If you have a moment, please take a look at my book’s Kindle Scout page, and if you like what you see, nominate Heaven Refused!

Category: Uncategorized

Review: The Mime Order by Samantha Shannon

The Mime OrderIt had been a while since I read Samantha Shannon’s first book, The Bone Season, and I have to admit that for the first few pages of the new sequel, The Mime Order, I was totally confused. So many characters! Who were they all? I mainly only remembered Paige and the mysterious Warden.

Fortunately, once the story got going the details began to come back to me. Paige is a dreamwalker, a particularly gifted voyant trying to survive in an alternate London where clairvoyant abilities are common but those who possess them are harassed, imprisoned, and worse by the totalitarian Scion government. If you haven’t read the first book, you should probably stop here, read it and then come back. Spoilers ahead!

When we last saw Paige, she was on a train with other escapees from a terrible prison run by the Rephaim, the secret alien overlords pulling the strings behind the Scion government. While Warden, Paige’s personal captor, treated her much better than other unfortunate voyant prisoners, she is not clear where she stands with him or what has become of him after the prison break. Not all of the escapees survive the re-entry into London, and while Paige wants to break free of Jaxon Hall, her Mime Lord and employer, she realizes there’s no safety in solitude.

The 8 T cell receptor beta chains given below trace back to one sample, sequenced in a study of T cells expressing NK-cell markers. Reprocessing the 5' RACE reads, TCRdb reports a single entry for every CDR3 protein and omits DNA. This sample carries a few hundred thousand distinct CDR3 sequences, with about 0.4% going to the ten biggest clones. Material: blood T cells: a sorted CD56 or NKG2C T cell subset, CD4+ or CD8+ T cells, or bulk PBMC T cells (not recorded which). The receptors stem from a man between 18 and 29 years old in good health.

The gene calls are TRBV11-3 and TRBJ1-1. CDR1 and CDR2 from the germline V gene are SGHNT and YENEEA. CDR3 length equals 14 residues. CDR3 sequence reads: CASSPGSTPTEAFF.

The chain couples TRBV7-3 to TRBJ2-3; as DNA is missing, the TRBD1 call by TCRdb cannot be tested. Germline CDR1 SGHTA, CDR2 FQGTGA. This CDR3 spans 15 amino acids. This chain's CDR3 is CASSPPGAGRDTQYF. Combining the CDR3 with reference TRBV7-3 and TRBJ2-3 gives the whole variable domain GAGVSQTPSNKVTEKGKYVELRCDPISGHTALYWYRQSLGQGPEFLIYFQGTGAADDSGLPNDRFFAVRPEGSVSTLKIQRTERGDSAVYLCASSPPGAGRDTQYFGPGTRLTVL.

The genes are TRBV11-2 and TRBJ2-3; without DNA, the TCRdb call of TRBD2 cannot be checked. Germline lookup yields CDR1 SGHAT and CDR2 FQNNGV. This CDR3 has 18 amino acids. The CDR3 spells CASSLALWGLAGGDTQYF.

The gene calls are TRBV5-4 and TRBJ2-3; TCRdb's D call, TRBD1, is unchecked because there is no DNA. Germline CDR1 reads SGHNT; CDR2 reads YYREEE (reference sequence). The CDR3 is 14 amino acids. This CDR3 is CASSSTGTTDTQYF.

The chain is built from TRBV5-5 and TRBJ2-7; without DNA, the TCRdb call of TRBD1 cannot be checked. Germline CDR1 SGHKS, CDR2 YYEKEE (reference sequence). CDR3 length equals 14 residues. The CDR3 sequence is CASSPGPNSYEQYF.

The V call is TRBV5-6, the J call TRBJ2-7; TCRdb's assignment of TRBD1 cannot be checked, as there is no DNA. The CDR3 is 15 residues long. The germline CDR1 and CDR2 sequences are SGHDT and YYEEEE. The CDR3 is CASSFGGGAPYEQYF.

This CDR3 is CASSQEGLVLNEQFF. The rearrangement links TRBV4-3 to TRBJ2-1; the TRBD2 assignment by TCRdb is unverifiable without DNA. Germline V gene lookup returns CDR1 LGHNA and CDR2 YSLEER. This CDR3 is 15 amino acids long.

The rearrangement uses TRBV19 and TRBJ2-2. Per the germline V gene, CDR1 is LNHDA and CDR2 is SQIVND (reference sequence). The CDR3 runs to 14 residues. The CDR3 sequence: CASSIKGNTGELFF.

When someone murders the Overlord and almost all of his minions in a particularly gruesome fashion, Paige is suspect number one. Jaxon Hall plans to enter the melee, a contest to take the Overlord’s place, and preside over all of London’s voyant community. He expects Paige to fight at his side, forcing her to decide where her loyalties truly lie.